Q&A: Jason Hawes says urban agriculture is a critical element in Detroit land use
Jason “Jake” Hawes is a PhD candidate in resource policy and behavior in the School for Environment and Sustainability at the University of Michigan. His work has included projects assessing the social and economic impacts of urban agriculture in U.S. and European cities, and how agriculture can adapt to drought caused by climate change.
You have said Detroit’s ideas for land use historically differ from some other northern cities. How so?
Detroit has had kind of a complicated relationship with vacant land, and it has been an important part of the city for the past four to five decades. It has become kind of defining characteristic of the city. In many ways, that has actually given communities that have been there for decades an opportunity to write their own story when it comes to land use. It has allowed them to turn vacant land from being something of a challenge or a problem into something that’s seen as a resource. One of the ways that has been done at the community level by those communities and activists is through urban agriculture.
Why are urban gardens and urban farms important elements in the fabric of the city? How does urban agriculture benefit city residents and the overall economy?
There has been a lot of working trying to understand the role of urban gardens and farms in cities. And the general conclusion is that it can provide a lot of social, economic and environmental benefits. Urban agriculture is this sort of unique land use that is extremely customizable to the needs of the community. You can focus it around food production. You can focus it around job training. But it’s really important for urban agriculture to be integrated and responsive to communities and in many cases led by the communities doing it because that’s when it’s the best for people.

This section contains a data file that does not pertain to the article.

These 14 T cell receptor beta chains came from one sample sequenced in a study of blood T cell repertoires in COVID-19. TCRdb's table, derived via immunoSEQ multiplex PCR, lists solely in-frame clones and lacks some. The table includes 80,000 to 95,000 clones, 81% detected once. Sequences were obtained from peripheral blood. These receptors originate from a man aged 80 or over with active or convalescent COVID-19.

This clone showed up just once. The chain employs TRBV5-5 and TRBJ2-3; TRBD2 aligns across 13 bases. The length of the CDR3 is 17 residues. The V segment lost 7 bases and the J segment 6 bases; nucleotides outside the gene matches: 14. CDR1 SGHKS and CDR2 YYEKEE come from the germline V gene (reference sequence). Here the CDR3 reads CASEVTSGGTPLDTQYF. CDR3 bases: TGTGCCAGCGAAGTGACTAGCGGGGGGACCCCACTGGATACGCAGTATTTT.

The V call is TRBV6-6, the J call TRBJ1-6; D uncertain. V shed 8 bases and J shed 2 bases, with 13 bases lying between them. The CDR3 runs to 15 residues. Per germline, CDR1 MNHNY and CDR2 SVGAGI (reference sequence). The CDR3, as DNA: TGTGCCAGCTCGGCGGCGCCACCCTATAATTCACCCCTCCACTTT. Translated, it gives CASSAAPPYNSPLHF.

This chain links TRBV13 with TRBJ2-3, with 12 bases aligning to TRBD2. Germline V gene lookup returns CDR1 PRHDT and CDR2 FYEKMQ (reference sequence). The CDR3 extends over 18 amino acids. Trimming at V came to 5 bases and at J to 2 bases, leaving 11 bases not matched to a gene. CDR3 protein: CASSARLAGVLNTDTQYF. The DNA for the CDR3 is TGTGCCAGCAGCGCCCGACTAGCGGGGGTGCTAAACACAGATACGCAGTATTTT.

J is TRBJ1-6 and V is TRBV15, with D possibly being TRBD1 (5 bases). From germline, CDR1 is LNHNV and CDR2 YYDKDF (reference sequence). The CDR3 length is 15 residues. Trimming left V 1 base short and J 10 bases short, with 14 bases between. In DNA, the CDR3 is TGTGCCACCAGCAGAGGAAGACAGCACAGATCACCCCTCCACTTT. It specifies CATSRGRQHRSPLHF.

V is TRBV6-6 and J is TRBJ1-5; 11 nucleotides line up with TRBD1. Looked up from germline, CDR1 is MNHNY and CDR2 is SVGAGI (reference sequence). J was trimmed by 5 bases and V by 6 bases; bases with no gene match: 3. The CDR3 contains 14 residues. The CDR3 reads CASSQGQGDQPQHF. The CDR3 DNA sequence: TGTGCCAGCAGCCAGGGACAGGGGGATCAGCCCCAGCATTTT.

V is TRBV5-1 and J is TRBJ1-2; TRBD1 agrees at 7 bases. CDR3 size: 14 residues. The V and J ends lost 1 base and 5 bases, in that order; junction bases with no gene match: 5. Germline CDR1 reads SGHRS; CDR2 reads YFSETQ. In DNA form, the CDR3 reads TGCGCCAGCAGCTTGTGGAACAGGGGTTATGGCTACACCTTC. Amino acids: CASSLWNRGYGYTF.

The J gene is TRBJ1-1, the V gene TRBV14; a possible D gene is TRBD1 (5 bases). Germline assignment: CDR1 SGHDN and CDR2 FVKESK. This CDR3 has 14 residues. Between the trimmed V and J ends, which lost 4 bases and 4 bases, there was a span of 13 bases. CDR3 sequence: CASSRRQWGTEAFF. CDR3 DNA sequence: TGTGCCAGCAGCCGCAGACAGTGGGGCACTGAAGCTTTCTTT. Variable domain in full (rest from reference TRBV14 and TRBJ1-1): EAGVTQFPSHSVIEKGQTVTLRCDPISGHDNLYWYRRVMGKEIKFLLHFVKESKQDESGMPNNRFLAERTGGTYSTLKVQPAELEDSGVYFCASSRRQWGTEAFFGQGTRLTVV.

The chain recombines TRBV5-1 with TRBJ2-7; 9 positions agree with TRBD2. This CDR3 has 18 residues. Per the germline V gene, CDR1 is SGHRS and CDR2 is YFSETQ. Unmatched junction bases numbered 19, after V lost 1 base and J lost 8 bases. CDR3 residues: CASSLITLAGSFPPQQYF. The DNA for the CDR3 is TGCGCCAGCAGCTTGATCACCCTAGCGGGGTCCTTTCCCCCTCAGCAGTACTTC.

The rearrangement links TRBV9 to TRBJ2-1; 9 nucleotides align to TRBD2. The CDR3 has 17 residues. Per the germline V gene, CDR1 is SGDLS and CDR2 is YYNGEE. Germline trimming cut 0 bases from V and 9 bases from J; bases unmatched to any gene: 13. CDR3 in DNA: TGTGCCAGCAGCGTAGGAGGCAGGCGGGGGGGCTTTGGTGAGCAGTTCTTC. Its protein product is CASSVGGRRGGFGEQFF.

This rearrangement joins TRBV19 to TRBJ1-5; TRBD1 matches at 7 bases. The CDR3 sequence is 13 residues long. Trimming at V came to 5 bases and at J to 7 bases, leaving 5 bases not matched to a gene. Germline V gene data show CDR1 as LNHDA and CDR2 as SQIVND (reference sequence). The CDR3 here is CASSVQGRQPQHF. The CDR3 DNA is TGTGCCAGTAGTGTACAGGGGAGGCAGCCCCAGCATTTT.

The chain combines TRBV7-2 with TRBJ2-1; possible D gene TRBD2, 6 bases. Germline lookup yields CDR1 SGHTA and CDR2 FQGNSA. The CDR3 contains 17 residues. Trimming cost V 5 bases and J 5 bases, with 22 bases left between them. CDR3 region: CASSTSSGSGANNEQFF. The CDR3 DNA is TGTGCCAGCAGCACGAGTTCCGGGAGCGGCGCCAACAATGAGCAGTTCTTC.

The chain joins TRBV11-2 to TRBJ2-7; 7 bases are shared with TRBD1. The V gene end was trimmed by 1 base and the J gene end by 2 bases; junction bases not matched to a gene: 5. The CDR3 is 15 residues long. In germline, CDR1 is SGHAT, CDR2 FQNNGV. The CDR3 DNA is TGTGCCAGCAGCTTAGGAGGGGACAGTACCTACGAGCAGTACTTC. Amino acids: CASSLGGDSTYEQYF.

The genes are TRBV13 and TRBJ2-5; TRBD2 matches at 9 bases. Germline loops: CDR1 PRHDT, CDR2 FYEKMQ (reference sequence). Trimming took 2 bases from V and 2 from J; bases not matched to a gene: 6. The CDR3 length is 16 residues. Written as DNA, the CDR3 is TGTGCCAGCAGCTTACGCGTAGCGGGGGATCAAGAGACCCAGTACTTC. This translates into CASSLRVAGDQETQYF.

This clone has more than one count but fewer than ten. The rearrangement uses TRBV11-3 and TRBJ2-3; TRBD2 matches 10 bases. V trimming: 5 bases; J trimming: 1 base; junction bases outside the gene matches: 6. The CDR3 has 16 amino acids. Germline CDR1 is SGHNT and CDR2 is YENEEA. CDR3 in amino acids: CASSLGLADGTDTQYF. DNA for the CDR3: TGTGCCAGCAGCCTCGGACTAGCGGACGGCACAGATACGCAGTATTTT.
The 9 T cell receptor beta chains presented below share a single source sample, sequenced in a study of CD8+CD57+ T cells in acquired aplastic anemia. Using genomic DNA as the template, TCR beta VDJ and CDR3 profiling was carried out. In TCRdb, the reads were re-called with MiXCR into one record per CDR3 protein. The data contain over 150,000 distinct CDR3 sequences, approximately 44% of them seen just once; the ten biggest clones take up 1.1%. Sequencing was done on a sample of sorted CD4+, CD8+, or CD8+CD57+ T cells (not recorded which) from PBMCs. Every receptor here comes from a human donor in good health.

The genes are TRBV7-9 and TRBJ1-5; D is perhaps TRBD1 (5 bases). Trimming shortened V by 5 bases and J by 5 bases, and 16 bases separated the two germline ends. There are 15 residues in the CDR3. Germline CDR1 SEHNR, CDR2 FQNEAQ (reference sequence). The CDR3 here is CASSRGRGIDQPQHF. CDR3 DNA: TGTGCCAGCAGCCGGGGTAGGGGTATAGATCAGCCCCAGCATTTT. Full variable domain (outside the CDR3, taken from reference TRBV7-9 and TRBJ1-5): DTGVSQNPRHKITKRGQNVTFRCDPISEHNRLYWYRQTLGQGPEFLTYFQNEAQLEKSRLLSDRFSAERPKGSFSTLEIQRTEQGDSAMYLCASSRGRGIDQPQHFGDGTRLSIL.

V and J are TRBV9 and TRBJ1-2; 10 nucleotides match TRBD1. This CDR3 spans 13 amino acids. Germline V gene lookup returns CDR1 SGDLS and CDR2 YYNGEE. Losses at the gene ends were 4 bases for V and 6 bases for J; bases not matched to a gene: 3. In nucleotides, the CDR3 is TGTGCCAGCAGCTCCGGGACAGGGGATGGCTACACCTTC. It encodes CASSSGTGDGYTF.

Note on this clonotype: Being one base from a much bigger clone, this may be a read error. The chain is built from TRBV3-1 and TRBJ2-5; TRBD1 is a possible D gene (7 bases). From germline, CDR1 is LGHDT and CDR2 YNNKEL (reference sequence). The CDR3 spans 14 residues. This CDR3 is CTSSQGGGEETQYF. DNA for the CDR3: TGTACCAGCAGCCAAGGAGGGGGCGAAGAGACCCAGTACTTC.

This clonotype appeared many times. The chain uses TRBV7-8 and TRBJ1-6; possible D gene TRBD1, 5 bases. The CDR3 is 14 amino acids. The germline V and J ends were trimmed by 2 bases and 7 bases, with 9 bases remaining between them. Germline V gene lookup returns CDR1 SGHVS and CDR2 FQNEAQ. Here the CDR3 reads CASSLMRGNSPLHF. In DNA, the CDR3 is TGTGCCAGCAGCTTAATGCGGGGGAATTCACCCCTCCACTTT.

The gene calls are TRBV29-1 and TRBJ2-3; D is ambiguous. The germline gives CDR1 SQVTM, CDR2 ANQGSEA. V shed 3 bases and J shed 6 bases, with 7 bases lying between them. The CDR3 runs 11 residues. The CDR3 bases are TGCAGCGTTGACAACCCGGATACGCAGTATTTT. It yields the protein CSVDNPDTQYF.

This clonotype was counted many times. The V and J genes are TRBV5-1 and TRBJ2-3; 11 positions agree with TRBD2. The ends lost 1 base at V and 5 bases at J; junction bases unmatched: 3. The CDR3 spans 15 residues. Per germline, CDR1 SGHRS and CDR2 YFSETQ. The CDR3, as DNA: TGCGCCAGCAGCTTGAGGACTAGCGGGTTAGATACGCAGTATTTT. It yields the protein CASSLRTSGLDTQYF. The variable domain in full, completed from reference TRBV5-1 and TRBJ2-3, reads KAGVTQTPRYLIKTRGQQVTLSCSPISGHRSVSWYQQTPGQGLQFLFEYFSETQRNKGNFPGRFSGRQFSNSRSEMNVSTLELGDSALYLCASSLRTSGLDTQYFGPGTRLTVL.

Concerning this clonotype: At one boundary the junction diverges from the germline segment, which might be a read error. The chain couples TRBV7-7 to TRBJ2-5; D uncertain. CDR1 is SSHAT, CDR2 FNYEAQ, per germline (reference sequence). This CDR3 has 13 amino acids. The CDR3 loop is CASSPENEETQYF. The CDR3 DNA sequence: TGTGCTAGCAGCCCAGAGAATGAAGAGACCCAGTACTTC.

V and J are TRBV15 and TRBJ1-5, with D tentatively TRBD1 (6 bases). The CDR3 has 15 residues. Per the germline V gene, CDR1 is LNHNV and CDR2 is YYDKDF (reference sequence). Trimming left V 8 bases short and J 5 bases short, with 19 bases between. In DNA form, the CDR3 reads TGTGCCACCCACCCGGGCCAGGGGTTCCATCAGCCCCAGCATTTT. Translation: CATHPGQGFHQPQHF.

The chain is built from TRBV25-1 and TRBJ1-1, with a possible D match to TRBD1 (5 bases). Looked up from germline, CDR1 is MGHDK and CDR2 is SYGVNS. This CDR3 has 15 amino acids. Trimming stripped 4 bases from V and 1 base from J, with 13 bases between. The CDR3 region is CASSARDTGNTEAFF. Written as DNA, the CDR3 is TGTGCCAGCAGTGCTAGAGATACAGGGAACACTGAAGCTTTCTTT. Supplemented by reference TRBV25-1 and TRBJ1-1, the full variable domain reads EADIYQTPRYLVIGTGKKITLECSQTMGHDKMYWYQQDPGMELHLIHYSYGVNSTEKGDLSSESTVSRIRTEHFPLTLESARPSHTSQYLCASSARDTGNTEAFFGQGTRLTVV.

Is that happening in Detroit?
Yes. There’s a lot of history of urban agriculture in the city. A lot of community gardens that are there today are really being led especially by Black community groups in neighborhoods that have seen a lot of disinvestment. There’s really a robust history of community groups organizing around urban agriculture in Detroit.
How much urban agriculture is occurring in Detroit?
We’ve been able to identify around 100 to 110 community gardens and about 500 home gardens. The home gardens estimate is probably low because it’s harder to identify those with satellite imagery. But what we have found is that, actually, the number of community gardens in Detroit is relatively high per capita. For example, it’s about 150% higher per capita than in New York. And part of the reason we did this work is that it’s uncommon to actually have a map of community gardens in cities. Most cities don’t know where they are.
Is the high number of urban gardens in Detroit a function of the amount of vacant land in the city?
It’s partially that. It’s partially about the history of Detroit, though, and the community activism that has played a really important role in this. Hazen Pingree was mayor of Detroit around the turn of the (20th) century and one way he addressed hunger in the city was to encourage people to grow potatoes in their back yards and in community plots the city set out. They were called “Pingree’s potato patches.” Even the USDA (United States Department of Agriculture) points to Detroit as the originator of urban agriculture in the United States.